ºC over ambient (stock clock) or 12ºC over ambient when OC'ed to 4.76

    The take home message for Ivy Bridge is that at stock voltage the CPU has no equal in temp/power consumption, where it falls away is when the OC is ~4.7G and above (surmised as a trait of the tri-gate transistor)-unsurprising that IB's introduction mirrors pretty much every other CPU, in that as the process matures the average OC increases. Early release Sandy Bridge was no different -and sites are now comparing early revision IB with late revision SB. Most seem to forget that many early SB samples had trouble reaching 4.7, whilst samples produced from the latter half of 2011 onwards are generally 4.9-5.0 capable.

    Probably offset by the fact that Intel's QuickSync is currently the best graphics switching solution out. I guess Intel can take consolation that while they don't have the graphics horsepower (and I'm pretty sure Haswell will make up for that deficiency), they have solid wins in CPU performance, performance/watt, performance/$ and performance/mm². I don't think anyone is under the impression that Intel's HD 4000 is anything more than a means to get an image onto a screen. Likewise I don't see Llano in any serious gaming, business or workstation machines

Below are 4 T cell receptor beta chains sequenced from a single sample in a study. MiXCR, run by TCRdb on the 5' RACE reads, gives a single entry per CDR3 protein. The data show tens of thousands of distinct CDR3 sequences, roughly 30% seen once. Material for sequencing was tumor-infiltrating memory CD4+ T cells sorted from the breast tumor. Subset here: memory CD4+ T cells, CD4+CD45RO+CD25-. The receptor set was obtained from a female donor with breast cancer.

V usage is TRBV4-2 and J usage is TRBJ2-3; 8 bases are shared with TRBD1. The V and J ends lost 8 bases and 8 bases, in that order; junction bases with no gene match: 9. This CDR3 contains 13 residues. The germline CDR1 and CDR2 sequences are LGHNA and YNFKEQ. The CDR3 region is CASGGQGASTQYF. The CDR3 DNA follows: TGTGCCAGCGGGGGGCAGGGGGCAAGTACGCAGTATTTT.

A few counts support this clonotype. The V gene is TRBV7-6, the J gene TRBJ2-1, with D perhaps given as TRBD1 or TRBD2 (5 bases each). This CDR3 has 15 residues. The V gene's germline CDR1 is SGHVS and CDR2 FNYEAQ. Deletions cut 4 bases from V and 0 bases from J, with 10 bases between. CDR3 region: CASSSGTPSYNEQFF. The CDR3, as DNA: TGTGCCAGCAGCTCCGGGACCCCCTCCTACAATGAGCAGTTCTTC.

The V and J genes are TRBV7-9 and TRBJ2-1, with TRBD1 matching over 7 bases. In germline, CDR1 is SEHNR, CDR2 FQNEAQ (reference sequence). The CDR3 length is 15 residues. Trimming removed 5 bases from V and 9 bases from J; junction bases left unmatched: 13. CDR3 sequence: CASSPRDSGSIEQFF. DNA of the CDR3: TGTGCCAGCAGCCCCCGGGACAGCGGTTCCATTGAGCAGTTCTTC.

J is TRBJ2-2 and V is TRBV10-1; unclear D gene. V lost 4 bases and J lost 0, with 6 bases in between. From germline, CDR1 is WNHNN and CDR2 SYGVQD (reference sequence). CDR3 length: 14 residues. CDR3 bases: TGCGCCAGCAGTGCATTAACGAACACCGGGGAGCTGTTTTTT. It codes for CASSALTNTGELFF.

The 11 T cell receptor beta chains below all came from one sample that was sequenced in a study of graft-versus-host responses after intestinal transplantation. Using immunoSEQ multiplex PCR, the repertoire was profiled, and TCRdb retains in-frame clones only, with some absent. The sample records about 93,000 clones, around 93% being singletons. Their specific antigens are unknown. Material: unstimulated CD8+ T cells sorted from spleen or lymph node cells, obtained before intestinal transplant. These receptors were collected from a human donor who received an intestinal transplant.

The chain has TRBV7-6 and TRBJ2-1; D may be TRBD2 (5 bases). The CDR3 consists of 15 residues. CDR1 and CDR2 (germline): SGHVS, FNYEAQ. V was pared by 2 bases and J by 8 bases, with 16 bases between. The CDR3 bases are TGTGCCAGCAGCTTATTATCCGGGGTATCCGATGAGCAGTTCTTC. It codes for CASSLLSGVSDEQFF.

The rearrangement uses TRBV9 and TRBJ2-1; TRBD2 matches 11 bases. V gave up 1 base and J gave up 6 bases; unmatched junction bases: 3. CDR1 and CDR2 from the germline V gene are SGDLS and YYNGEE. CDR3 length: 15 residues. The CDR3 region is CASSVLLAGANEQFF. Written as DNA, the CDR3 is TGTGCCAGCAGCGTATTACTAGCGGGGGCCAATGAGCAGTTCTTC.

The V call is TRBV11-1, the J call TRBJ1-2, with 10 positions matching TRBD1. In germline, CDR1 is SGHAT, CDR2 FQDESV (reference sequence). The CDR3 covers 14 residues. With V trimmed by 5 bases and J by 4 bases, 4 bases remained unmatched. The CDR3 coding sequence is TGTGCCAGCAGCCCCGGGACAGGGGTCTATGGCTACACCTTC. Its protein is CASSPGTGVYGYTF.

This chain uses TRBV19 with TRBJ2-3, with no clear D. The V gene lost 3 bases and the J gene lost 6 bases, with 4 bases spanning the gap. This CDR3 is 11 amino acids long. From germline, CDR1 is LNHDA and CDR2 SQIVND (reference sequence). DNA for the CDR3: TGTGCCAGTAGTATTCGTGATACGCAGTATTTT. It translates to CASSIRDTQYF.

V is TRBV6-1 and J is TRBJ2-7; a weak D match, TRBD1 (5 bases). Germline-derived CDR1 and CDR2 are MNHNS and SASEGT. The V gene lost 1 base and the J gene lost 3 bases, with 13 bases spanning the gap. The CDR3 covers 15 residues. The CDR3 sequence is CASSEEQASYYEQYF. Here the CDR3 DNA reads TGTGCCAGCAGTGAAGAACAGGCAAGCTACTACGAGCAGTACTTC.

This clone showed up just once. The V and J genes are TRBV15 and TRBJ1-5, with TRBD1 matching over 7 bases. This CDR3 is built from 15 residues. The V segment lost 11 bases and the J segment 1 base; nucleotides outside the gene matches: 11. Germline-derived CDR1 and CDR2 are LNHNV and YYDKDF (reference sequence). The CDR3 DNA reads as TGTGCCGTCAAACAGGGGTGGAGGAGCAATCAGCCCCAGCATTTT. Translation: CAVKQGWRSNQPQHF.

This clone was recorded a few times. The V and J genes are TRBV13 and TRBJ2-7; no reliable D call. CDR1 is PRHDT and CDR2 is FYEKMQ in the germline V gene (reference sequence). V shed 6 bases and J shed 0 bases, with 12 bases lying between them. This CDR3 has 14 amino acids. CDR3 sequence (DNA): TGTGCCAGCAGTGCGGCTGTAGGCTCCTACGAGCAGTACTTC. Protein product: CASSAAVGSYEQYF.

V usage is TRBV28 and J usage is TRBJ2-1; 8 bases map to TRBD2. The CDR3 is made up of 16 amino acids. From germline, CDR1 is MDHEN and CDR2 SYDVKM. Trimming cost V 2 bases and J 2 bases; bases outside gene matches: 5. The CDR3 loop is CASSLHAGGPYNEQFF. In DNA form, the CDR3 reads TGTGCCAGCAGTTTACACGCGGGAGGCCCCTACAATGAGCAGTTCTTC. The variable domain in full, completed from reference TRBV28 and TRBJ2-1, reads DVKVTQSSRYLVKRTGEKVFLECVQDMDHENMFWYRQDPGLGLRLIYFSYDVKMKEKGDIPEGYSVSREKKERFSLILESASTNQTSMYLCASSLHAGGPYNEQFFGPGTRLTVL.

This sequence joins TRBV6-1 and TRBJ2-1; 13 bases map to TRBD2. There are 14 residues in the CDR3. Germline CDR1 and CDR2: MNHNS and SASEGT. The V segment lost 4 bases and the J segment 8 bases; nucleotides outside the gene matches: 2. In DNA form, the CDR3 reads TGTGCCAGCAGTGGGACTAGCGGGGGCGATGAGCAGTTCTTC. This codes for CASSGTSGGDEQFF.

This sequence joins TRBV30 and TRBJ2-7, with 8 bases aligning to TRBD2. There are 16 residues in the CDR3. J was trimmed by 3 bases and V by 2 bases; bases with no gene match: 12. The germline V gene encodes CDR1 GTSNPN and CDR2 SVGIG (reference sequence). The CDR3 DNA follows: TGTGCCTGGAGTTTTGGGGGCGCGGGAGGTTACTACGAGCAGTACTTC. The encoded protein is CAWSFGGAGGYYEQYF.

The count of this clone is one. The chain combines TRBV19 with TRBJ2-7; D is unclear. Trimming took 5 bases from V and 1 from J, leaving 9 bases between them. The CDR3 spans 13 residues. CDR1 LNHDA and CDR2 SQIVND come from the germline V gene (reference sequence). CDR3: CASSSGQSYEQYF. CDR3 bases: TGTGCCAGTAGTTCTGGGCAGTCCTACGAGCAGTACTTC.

It's TTL (Time To Live) Customs. And the guys name is (Tiny) Tom Logan. His site also (OC3D) gave the 3770K a gold award with 10/10 for performance , so maybe the issue isn't as all-important as you seem to think..
    Matthew likes this.
  15. Steve

    Steve TechSpot Editor Posts: 2,868   +2,035

    When overclocking I only took a quick look at the temps and they were around 85 degrees using the Prolimatech Super Mega. I didn’t bother reporting these temps because I had nothing to compare them with and I honestly didn’t know how accurate the reads from AIDA were.

    The title is “Testing Ivy Bridge: Intel Core i7-3770K Reviewed” not, “Ivy Bridge Overclocking Explored” so I have no idea why you guys are expecting in-depth overclocking results. When testing new CPU’s we simply include some overclocking results if we have time, it’s hardly in-depth.

    Yes you have it all worked out :S

    - Finally thanks once again dividebyzero for using your skills as a trainee n00b to bring some common sense to the thread ;)
    Matthew likes this.
  16. DanUK

    DanUK TS Booster Posts: 211   +9

    Great review, thanks for the info!

    This looks like a solid CPU, impressive to see that level of performace with such a small footprint.